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All the respondents were aware of the term Halal which is hardly surprising given that the medical centre was one that was favoured by Muslim patients and was predominantly employed Muslim staff. 14 of the 15 patients, all 15 doctors and both of the pharmacists were also familiar with the concept of haram. This profile changed when respondents were asked if they were aware of Halal pharmaceuticals. Of the patient group only six of the 15 had heard the term and eight of the 15 doctors were conversant with the concept. However both pharmacists were aware of Halal pharmaceuticals although that concurred that they had never been asked by patients for Halal medicines. When specifically asked if they were aware that some ingredients within some medicines were derived from haram sources such as animal-based gelatin, eight of the 15 patients, 14 of the 15 doctors and both pharmacists replied that they were conscious of this. The pharmacists disagreed as to whether manufacturers supplied accurate ingredient lists for their products. The pharmacist who said that there were not always an ingredients list mentioned that medicine in solid tablet form was often bereft of ingredient listing. Both pharmacists agreed that medicines in a syrup format came complete with an ingredients list. Only two of the 15 patients said that they requested Halal medicine from their doctors. All 15 doctors however claimed that they had never been asked by a patient to provide Halal only medicine when they prescribed. Interestingly, 10 of the 15 patients claim that doctors recommend Halal alternatives. 14 of the 15 doctors agreed that they believed that their patients would be responsive to Halal alternatives but only two of the 15 said that they even made such suggestions. When respondents were asked to give two reasons why they thought Halal medicines were not readily available in Nigeria all 15 of the patients said because people were unaware of them. The other most favoured answer was because they perceived that Halal medicines would be at risk of being counterfeited (13 of the 15 patients). The doctors all provided the same top reason, lack of awareness, for the absence of Halal medicines in country. However their second preferred reason, with 13 of the 15 expressing this, was that the Halal medicines might be more expensive and therefore less attractive for patients on an affordability basis and indeed may lead to patients deciding against purchasing their prescriptions. When asked if they would purchase Halal medicines in the event of their availability, nine of the 15 patients said that yes they would buy these, even if these products were more expensive. This might allay the fears of the doctors' who were concerned that patients would veto medicines that were too expensive (although there was still evidence of that with four of the 15 patients stating that they would be deterred by higher pricing). 12 of the 15 doctors believed that their patients would prefer to have Halal medicine if it was accessible. The pharmacists said that they would only offer Halal medicines to patients if there was a demand for Halal pharmaceuticals, meaning it was a "chicken and egg issue" according to one of the pharmacists. As it stands currently though, the pharmacists "just provide them what is prescribed since there are no other options at this time". The pharmacists said that they do not generally comment on pharmaceutical ingredients and only advise patients on how to take the medicine and if there is any requirement to mention concomitant medicine contraindications. There was also an admission by one of the pharmacists that some non-halal ingredients such as alcohol actually serve as a preservative. Therefore without further review into alternative safer preservatives the pharmacist was quick to highlight that this was not an endorsement but merely an observation about its efficacy since it was the best option on offer at this time. 5. Discussion
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With only six of the 15 patients knowing about Halal pharmaceuticals it clearly indicated that there was a lack of awareness of these products within the patient group. Although the numbers who were aware was increased to eight of the 15 doctors, this is just over half the group. Alqudsi (2014) suggested the lack of awareness of Halal products leads to a reduction in demand. Although neither of the pharmacists had ever been asked for Halal pharmaceuticals they were aware that often medicines with syrups were more likely to be Halal than those in solid tablet format. Equally only two from the patient group said that they had asked prescribing doctors for alternative Halal medicine, in contrast with all 15 doctors claiming that they had never been asked by patients to prescribe medicine that met Halal criteria. Most of the doctors (14 of the 15) thought that their patients would be responsive to their suggested Halal alternatives which endorses the view of Lada, et al., (2009) who proposed a view that as Halal awareness grows, then the concept will expand beyond Halal food to encapsulate other markets; in this case pharmaceuticals. It is worth highlighting the fact that all the respondents believed that it was a lack of awareness that thwarted Halal pharmaceuticals from being available in Nigeria. It is evident that the fear of counterfeit medicine was also a significant concern and this reason was provided as the second cause for the lack of Halal pharmaceuticals from the patient group. It also indicates that obtaining bona fide sources of Halal medicine would be paramount. Shabana (2013) claimed that as Halal awareness increases the need for industries to be Halal certified will also increase. The lack of HCOs in Nigeria (Adesina, 2013; Annabi & Lolade, 2015) and the evidence of counterfeit medicine (NAFDAC, 2016) are two themes that would need addressed simultaneously to assure Halal pharmaceutical integrity. Perhaps at the most fundamental level though it is the perception of corruption that has to be tackled first as without trust in robust practices it would be impossible to have confidence in a reliable supply chain. Tiemen and Maznah (2013) emphasised the importance of regulatory bodies as a quality assurance mechanism for manufacturers and suppliers within the supply chain. Whilst supply chain ethos was not part of the main discussions with respondents, the attributes of the Halal supply chain would, in turn, enhance the capabilities of the pharmaceutical supply chain. Annabi and Lolade (2015) have demonstrated that Halal supply chain characteristics within Nigeria are nascent and therefore this presents an opportunity for either the government to take a lead or for the private sector to seek voluntary accreditation by developing associations through JAKIM. The pharmacists recognized that medicines in their current format were stabilized by ingredients that had "makruh" status at best, possibly "haram" status at worst, which is consistent with Azeez et al. (2014). This also echoed the belief that medicines that contain prohibited ingredients can be used in the absence of Halal alternatives (Easterbrook & Maddern, 2008; Al-Qaradawi 2007). The pharmacists were aware that they could suggest alternatives in the form of syrup-based medicines, (where they existed), in the event that a patient specifically asked for a medicine that was less likely to have "haram" ingredients. This is consistent with the findings of Daher et al. (2014). However the lack of labelling detailing the ingredients would need to be addressed in to ensure a transparency regarding the contents of both syrup and solid medicines. NAFDAC already have guidelines for registration of imported drug products in Nigeria under directive NAFDAC/RR/002/00 and for registration of drugs and related products manufactured in Nigeria under NAFDAC/RR/003/00. Both of these policies call for "Quantitative listing of all the active ingredients per unit dose" (NAFDAC/RR/002/00 n/d p. 2; NAFDAC/RR/003/00 n/d p.3). However given the comments from the pharmacists interviewed, it would appear that these procedures are not enforced, particularly in the case of tablet based medicines. Enforcement of these NAFDAC guidelines is recommended as a first step with the pharmaceutical packaging also being included in the guidelines for any Halal standard that emerges in order to preserve integrity.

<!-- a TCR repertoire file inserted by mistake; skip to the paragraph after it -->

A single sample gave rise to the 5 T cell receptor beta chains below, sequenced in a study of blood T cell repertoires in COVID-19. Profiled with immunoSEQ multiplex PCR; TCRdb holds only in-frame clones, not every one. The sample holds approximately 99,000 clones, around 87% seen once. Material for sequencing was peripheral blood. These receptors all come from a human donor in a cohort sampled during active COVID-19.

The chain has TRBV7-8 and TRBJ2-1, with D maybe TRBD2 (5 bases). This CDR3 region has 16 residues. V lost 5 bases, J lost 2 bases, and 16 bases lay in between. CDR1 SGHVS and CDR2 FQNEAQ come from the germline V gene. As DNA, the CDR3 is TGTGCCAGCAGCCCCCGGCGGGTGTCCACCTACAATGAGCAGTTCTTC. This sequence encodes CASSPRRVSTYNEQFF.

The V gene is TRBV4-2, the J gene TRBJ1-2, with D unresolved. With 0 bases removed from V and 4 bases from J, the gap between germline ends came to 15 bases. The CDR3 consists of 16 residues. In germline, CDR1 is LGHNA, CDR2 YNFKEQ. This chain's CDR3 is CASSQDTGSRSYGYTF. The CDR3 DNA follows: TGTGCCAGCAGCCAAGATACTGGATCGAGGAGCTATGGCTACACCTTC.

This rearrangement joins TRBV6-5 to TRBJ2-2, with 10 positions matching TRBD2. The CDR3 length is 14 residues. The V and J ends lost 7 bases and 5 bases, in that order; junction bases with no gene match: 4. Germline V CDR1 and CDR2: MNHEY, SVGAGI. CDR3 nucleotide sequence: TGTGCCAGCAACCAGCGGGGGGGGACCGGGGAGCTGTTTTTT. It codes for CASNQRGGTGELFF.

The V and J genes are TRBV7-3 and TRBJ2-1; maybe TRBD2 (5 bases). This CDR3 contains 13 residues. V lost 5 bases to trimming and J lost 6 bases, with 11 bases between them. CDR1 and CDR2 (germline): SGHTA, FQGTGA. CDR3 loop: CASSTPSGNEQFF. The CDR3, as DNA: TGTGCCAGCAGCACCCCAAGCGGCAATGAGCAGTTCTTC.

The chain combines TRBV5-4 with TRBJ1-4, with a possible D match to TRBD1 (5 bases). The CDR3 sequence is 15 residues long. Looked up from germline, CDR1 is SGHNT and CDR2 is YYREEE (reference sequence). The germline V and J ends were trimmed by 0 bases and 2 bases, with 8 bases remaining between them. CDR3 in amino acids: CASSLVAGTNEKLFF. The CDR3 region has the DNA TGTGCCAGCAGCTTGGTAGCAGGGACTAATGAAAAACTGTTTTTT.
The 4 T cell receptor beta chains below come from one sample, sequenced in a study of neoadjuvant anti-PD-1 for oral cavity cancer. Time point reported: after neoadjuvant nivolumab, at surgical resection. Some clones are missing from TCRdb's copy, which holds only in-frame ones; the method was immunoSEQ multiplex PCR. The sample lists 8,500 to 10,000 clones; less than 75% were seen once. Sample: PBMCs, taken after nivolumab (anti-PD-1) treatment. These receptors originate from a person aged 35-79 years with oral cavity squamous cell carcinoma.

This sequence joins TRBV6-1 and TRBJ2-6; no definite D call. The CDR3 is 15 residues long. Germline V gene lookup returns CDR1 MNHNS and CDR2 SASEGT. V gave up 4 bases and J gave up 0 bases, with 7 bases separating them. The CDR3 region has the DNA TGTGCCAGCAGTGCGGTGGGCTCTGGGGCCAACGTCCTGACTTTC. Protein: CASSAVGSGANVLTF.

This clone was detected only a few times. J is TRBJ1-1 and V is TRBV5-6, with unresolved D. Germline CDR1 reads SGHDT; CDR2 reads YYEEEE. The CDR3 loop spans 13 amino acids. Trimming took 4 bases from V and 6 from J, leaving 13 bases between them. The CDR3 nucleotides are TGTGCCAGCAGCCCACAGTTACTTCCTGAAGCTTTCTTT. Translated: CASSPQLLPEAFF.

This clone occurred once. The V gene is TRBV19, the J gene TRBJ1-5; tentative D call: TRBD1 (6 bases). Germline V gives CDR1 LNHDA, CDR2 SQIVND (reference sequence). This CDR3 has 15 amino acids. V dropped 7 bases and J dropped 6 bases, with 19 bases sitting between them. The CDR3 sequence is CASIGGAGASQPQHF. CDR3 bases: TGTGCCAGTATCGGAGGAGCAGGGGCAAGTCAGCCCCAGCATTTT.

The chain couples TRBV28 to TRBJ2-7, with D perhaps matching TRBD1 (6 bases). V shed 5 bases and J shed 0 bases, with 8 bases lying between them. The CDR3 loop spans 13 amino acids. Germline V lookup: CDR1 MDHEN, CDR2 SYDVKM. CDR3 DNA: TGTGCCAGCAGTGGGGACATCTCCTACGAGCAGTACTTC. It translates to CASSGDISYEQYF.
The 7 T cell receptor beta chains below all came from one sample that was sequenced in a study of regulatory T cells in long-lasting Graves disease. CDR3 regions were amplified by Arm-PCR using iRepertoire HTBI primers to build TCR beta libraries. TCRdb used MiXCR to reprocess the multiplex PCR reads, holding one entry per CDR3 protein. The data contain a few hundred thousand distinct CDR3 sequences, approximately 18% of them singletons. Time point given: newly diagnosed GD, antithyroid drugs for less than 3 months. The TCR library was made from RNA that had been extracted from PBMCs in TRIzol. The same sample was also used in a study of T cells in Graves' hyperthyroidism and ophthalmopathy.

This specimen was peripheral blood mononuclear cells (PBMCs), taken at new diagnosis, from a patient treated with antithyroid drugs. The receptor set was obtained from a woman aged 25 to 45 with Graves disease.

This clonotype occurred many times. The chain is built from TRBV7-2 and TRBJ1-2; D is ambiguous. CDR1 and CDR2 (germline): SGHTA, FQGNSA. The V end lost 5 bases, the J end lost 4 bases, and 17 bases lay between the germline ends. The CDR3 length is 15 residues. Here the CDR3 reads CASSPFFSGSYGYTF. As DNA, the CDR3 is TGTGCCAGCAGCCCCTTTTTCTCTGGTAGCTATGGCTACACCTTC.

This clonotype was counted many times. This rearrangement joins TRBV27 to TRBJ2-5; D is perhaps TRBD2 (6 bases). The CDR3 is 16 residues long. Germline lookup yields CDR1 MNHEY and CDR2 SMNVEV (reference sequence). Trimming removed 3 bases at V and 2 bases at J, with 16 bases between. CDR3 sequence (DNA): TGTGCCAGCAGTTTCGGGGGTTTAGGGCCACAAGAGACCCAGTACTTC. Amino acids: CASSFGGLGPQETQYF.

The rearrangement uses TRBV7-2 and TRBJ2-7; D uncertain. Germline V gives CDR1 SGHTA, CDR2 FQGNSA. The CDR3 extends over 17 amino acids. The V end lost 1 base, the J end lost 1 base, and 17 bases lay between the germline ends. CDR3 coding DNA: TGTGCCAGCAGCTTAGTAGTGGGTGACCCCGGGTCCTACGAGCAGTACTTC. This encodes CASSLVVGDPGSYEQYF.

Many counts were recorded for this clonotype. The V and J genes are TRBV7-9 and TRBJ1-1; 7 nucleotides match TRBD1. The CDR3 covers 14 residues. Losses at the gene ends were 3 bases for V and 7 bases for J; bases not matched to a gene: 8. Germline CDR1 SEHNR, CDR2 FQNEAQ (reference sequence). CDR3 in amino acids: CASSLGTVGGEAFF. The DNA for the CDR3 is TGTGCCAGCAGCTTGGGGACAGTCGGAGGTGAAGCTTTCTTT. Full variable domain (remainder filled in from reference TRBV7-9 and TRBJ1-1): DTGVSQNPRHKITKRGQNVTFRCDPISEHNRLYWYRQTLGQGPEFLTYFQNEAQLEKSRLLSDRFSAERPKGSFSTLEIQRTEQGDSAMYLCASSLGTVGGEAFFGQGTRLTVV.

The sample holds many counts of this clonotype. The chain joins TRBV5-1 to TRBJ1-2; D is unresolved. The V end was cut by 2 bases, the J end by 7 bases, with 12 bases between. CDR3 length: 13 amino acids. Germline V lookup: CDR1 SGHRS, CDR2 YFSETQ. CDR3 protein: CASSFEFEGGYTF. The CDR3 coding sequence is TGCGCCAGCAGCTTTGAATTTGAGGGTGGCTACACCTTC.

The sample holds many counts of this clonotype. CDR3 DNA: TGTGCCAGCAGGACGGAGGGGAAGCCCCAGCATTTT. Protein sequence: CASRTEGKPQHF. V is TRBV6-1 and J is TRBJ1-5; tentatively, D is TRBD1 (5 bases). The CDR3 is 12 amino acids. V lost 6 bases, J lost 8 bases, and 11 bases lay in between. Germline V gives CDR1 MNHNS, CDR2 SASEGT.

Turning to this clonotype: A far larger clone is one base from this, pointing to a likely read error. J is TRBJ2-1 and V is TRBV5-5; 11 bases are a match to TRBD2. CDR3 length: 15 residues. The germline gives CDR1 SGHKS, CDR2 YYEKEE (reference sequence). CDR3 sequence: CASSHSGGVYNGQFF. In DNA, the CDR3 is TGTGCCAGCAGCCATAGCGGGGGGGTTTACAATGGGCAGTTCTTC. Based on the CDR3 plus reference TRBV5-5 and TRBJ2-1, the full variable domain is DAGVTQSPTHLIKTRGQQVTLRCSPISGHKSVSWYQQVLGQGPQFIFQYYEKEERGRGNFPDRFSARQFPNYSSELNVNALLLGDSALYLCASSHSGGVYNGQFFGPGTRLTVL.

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6. Conclusion There is a lack of awareness of Halal pharmaceuticals in general and it is not an issue that is isolated to Nigeria. Previous research has highlighted this and has linked lack of awareness to lack of demand. Therefore increasing awareness in Nigeria should lead to an increment in pull strategies whereby patients, doctors and pharmacists are respectively requesting, prescribing and procuring Halal pharmaceutical products. However the demand itself would not negate the requirement for a robust Halal Pharmaceutical standard especially in a country where fears and practice indicate that counterfeit products are more than merely a risk to Halal integrity, rather they could be life threatening to those who consume them. NAFDAC has the legitimacy to begin to enforce pharmaceutical labelling. In the short-term adopting pharmaceutical labelling for all medicines (both syrup and solid) would help support awareness of current practices and potentially help work towards adopting alternative Halal sources where they easily are available; i.e. using plant based gelatin as opposed to that from non-attested animal sources. However it is important to have a baseline to work from. This does not detract from the larger issue of contemplating how a Halal supply chain can be supported in Nigeria and it is for those involved to decide whether this should begin as a voluntary code or be one that is regulated from the outset: Only relevant stakeholders and shareholders can agree how it is interpreted, planned, initiated, adopted, implemented and sustained. 7. References Adesina, D. A. (2013). Adesina: It's time to liberate nigeria from the stranglehold of food importation. This Day Live. Ali, M. (2014). Perspectives on drug addiction in Islamic history and theology. Religions, 5(3), 912-928. Al-Asqalani, I. H. (2000). Fath al-Bari Sharh Sahih al-Bukhari. Riyadh: Dar Al-Salam. Al-Qaradawi, Y. (1999). The Lawful and the Prohibited in Islam (al-halal wal haram fil Islam). American Trust Publications. Al-Qaradawi, S. Y. (2007). The Halal and haram in the private life of a muslim. The Lawful and Prohibited in Islam. Al-Falah Foundation. Alqudsi, S. G. (2014). Awareness and demand for 100% Halal supply chain meat products. Procedia - Social and Behavioral Sciences, 130, 167-178. Annabi, C. A., & Ahmed, J. L. (2015). Halal Beef Handling in Nigeria: The Abattoir Workers' Perspective. Journal of Emerging Economies & Islamic Research, 3(2), 1-16. Azeez, N. A., Ibrahim, I. & Raof, N. A. (2014). The need for legal intervention within the Halal pharmaceutical industry. Procedia - Social and Behavioral Sciences, 121, 124-132. Bello, M., Lawan, M. K., Aluwong, T., & Sanusi, M. (2013). Management of slaughter houses in northern nigeria and the safety of meat produced for human consumption. Food Control, 1-6. BERA. (2011), Ethical Guidelines for Ethical Research, British Educational Research Association, London. Bonne, K., & Verbeke, W. (2008). Muslim consumer trust in Halal meat status and control in belgium. Meat Science, 79, 113-123. Bryman, A., & Bell, E. (2011). Business research methods, New York, Oxford University Press Inc. Coffey, A., Holbrook, B., & Atkinson, P. (1996). qualitative data analysis: Technologies and representation. Sociological Research. Available http://www.socresonline.org.uk/1/1/4.html Daher, M., Chaar, B., & Saini, B. (2014). Impact of patients' religious and spiritual beliefs in pharmacy: From the perspective of the pharmacist. Research in Social and Administrative Pharmacy.